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A simplified calculation model for tissue properties

Karl Landsteiner University researchers develop a model to describe mechanical properties of biological tissue

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Viscous mechanical properties of biological tissues can now be described more easily than before. This is shown by a recently published paper by a team of the Karl Landsteiner University of Health Sciences Krems. The team demonstrated that an established mathematical model for soft biological tissues can be greatly simplified, allowing extensive time and cost savings.

Whether a tissue is diseased or healthy can often be diagnosed on the basis of its mechanical properties – if these are known, described appropriately and compared objectively. Mathematical constitutive models have been developed precisely for this purpose. They have proven themselves in practice but require extensive lab measurements and calibrations. A team from the Division of Biomechanics at Karl Landsteiner University of Health Sciences Krems (KL Krems) has now succeeded in radically simplifying an accepted model from the literature, thus enabling future time and cost savings in tissue characterization.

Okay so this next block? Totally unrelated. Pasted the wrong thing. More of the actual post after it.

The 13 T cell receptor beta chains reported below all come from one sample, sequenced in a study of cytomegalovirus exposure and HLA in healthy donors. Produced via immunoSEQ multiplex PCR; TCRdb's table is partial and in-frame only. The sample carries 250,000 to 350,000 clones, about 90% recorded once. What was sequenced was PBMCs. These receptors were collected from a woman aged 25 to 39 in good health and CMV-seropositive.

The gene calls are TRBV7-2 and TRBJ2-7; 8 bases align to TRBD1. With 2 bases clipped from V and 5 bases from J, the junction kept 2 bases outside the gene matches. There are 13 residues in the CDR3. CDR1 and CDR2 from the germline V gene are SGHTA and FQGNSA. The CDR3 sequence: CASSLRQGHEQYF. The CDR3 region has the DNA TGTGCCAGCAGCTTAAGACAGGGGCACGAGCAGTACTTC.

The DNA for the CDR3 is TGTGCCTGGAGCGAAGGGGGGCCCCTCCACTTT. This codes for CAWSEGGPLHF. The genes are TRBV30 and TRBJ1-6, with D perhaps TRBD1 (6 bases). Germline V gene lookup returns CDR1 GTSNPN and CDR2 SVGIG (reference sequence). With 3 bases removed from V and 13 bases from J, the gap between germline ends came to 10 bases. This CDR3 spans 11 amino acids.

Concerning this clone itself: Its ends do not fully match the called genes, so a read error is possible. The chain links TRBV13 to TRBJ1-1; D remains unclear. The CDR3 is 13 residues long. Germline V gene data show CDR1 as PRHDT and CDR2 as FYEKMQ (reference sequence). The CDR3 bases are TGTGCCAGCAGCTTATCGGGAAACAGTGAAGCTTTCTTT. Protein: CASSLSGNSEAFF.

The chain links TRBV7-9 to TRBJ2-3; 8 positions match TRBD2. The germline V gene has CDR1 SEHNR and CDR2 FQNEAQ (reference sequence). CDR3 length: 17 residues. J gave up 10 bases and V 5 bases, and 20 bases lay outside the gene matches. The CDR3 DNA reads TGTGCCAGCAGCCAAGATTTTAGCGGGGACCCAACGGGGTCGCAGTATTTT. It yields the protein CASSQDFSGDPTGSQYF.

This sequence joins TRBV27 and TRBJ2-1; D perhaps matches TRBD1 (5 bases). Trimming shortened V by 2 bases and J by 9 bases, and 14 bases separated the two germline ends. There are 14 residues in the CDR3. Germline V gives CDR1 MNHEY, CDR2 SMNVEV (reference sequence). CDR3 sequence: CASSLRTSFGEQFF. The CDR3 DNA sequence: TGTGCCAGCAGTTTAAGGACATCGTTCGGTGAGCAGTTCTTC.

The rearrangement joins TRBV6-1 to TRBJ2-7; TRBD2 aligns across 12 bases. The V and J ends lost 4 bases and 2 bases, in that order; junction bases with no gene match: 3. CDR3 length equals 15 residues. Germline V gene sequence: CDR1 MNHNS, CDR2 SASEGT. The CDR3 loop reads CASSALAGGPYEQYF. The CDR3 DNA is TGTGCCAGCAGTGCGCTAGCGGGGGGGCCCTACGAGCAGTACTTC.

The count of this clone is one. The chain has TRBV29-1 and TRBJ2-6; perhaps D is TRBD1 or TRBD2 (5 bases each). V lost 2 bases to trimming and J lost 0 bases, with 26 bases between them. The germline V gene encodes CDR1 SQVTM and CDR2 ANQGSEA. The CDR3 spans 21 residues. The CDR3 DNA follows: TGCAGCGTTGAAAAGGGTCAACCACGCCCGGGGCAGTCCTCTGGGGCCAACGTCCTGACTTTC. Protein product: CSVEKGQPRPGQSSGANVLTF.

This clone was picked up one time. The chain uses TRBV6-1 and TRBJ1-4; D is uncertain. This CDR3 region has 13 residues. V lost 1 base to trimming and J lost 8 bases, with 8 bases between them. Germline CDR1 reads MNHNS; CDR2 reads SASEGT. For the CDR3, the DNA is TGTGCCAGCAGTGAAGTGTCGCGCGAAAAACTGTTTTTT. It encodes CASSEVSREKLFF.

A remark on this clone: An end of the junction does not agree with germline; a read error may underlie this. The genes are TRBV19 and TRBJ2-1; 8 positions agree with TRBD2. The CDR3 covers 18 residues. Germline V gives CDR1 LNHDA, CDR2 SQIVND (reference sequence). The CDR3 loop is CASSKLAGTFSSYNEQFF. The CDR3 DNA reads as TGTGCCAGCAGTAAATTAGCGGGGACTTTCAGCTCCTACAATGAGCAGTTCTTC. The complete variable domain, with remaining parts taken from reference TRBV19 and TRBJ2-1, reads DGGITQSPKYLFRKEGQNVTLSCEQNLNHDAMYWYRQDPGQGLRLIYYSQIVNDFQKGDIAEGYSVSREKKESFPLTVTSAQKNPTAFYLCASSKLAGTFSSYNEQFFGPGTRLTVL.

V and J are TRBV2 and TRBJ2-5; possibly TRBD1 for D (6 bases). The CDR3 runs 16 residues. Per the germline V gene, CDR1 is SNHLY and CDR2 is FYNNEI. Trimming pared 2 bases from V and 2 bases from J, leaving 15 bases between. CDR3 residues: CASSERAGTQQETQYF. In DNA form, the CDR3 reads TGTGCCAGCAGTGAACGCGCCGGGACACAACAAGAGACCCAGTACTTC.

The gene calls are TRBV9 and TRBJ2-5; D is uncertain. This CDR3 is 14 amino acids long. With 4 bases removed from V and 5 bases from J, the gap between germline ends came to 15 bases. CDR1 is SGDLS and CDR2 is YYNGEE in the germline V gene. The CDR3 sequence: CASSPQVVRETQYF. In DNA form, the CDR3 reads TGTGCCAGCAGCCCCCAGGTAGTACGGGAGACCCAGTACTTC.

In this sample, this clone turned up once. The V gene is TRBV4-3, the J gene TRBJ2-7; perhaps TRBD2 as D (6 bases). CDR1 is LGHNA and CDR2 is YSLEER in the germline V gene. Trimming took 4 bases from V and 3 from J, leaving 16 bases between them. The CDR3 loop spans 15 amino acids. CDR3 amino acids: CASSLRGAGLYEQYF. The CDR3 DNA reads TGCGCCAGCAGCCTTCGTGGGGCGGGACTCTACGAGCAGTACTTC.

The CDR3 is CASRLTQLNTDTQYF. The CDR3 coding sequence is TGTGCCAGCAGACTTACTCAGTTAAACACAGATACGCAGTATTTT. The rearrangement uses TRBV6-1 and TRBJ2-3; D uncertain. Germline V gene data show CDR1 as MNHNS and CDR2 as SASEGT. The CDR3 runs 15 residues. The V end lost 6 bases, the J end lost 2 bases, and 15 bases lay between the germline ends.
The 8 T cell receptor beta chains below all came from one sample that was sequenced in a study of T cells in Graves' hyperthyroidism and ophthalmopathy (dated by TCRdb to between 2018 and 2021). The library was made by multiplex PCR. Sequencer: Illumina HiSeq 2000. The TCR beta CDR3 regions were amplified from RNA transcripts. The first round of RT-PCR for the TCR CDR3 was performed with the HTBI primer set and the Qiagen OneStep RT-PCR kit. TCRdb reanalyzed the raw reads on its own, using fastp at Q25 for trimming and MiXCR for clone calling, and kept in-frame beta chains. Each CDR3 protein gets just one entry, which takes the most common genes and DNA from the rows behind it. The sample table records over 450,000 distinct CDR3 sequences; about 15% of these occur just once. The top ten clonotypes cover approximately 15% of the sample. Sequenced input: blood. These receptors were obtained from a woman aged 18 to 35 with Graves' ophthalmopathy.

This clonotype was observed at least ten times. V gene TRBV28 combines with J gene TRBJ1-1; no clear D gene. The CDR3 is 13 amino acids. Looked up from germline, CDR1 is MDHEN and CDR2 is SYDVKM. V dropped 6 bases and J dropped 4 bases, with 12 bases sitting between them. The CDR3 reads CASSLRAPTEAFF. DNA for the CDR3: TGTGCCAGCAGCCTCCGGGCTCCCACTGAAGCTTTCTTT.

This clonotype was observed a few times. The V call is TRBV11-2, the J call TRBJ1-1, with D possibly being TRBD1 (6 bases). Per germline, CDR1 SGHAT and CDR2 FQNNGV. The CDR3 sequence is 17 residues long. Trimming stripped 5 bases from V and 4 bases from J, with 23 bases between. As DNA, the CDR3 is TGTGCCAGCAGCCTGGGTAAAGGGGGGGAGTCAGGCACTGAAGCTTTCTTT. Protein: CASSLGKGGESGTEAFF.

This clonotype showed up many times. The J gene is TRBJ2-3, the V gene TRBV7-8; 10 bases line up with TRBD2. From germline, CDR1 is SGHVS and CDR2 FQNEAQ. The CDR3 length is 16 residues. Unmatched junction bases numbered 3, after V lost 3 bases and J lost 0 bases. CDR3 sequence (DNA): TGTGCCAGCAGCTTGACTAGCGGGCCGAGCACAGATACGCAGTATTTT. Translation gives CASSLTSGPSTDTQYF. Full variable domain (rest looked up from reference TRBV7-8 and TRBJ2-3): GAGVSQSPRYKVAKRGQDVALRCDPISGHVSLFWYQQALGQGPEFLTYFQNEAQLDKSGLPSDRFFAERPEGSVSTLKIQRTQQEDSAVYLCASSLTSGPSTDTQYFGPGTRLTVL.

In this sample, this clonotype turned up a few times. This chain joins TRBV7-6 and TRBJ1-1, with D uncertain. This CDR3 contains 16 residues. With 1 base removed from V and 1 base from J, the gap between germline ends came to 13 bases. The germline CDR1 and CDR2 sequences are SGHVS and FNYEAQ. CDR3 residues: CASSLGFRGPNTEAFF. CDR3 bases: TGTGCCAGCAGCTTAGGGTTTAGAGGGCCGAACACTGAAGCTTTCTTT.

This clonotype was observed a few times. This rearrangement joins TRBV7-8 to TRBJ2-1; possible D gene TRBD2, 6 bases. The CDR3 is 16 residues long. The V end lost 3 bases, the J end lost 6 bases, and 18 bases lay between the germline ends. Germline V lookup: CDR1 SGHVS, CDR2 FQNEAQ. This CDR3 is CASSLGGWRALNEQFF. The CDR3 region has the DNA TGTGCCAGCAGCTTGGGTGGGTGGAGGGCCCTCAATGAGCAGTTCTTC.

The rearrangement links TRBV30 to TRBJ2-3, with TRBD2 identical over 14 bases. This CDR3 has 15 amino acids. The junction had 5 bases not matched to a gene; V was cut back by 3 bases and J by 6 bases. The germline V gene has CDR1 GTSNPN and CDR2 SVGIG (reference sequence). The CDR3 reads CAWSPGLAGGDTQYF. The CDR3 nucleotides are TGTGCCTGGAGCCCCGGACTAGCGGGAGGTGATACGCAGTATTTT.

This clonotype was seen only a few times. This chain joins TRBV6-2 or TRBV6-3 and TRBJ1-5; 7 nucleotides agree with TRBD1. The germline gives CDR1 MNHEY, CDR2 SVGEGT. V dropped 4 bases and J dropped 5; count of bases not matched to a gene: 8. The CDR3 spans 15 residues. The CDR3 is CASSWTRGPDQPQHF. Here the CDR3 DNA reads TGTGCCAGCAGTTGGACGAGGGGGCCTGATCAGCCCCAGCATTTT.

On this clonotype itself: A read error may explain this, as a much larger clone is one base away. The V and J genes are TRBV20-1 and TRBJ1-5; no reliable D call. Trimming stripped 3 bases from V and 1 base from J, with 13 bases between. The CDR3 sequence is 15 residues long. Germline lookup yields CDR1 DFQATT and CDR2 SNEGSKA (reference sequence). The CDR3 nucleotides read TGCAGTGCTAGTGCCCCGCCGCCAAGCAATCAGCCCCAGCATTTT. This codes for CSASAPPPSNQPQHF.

Hard facts for soft tissue

The team, led by biomechanics professor and study director Dieter Pahr, tackled the “Adaptive Quasi-Linear Viscoelastic (AQLV) Model”. This model describes the properties of soft biological tissues, taking into account complex mechanisms under variable mechanical stress (tensile forces). In principle, this model is very flexible, since it applies to different load levels, but this flexibility comes at a high price, as Dieter Pahr explains: “The more flexible a mathematical model, the more material parameters have to be determined in the lab. In addition, as the number of parameters increases, comparability between different tissues becomes increasingly difficult. That’s why we took another closer look at the existing AQLV model.”

And in fact, the team succeeded in drastically reducing the parameters required for the model in an elaborate experimental work. In the traditional model the tissue to be examined is divided (mathematically) into three layers which have to be calibrated. This requires four loading experiments (incremental ramp-holding) for calibration in every case. “In practice, a total of 19 parameters thus have to be calculated in order to set up the model correctly,” says Pahr. “We now have been able to reduce this to eight, which in the experiments allows for a time saving of 50 percent.”

Karl Landsteiner University researchers developed a model to describe mechanical properties of biological tissue
(Copyright: KL Krems/Biomechanics)

Sophisticated experiments